Producer Sentiment Drifts Lower in August as Commodity Prices Weaken

James Mintert, David Widmar and Michael Langemeier

The Purdue/CME Group Ag Economy Barometer drifted lower in August to 132 points, down seven points from a month earlier, but still markedly stronger than a year ago when the index was just 95. The barometer, a sentiment index based on a monthly survey of 400 agricultural producers from across the U.S., dropped back near to the level observed from April through June of this year. Since peaking in January at a reading of 153, monthly barometer readings have ranged from a low of 124 in March to 139 in July.


Figure 1

Figure 1. Purdue/CME Group Ag Economy Barometer, October 2015 to August 2017.

The change in sentiment in August versus July was largely driven by a decline in the Index of Current Conditions (Figure 2) to 122, a 20-point decline compared to a month earlier. Previously, the Index of Current Conditions, which reached a life-of-survey high in July 2017 at 142 points, had been a key source of support for the Ag Economy Barometer, going back to Fall 2016. In contrast, the Index of Future Expectations, the barometer’s other sub-index, was at 137 in August, virtually unchanged from the July reading of 138.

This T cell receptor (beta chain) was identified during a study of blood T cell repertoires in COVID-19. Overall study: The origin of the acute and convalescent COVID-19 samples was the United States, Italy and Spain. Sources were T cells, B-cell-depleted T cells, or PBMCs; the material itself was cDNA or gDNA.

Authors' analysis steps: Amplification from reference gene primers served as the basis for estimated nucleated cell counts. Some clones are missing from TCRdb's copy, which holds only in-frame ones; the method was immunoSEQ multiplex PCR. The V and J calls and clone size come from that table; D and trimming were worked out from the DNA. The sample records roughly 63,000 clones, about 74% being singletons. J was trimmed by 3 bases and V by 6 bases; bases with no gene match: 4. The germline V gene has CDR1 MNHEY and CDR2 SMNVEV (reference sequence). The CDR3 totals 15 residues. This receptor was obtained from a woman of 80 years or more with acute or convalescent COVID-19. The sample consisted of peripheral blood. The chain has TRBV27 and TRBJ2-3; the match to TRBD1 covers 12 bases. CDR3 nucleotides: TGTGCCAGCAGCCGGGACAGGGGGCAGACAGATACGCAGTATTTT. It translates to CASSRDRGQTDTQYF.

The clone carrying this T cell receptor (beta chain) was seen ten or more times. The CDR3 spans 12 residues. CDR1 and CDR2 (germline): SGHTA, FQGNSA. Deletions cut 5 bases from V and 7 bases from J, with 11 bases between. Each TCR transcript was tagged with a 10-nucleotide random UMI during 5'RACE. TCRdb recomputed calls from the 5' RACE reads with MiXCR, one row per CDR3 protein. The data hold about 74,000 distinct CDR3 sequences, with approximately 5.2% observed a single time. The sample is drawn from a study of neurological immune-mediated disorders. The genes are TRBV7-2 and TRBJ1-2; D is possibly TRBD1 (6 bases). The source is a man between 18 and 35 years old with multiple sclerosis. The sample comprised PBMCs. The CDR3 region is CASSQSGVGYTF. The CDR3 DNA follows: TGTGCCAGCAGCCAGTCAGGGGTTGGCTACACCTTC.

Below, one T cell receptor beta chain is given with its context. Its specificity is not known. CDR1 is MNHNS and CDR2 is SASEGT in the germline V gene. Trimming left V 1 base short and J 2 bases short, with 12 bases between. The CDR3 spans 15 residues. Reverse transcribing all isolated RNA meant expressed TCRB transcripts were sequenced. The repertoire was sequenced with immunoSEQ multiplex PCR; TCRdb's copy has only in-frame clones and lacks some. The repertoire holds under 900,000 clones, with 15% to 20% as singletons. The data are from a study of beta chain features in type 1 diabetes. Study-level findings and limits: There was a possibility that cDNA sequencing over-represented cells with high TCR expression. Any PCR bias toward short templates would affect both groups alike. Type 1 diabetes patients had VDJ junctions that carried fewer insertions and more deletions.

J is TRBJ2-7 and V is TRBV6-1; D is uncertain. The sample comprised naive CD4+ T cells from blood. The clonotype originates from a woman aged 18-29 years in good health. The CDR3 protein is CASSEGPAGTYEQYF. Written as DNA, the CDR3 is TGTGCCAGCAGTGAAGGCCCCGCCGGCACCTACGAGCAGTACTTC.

Figure 2

Figure 2. Index of Current Conditions and Index of Future Expectations, October 2015 to August 2017.


Grain Market Retreat Key to Weakening Index of Current Conditions

Weakness in the Index of Current Conditions compared to July was not unexpected given the recent downtrend in grain and oilseed prices. For example, from July 17 to August 21 – the first days of the July and August sentiment surveys, respectively – the December 2017 corn futures contract price fell 6 percent. Moreover, the December 2017 corn futures contract also traded most of the month of August well below levels observed last winter and spring. Prices for wheat and soybeans also weakened generating additional concern about farm revenues and profitability.

To learn whether or not producers expected grain prices to rebound, producers were asked on the August survey if the best opportunity to market grain was “over the last six months,” or would be in the “upcoming six months.” A majority of producers (59 percent) thought the best opportunity was in the last six months. However, there was still a relatively large share of producers (41 percent) expecting good grain marketing opportunities in the upcoming six months.


Figure 3

Figure 3. December 2017 Corn Futures Contract. Source: CME Group.


Pessimistic Neighbors

To learn more about the mood in the agricultural community, the August survey included a question asking producers about their neighbors’ sentiments regarding the current agricultural economy. An overwhelming majority of respondents – 71 percent – reported that farmers in their area were “pessimistic” about the current state of the agricultural economy, while a relatively small share (29 percent) reported their neighbors as being “optimistic” (Figure 4).


Figure 4

Figure 4. Producers’ pesponses regarding other farmers’ perspectives on the current farm economy.


Trends of the Last Year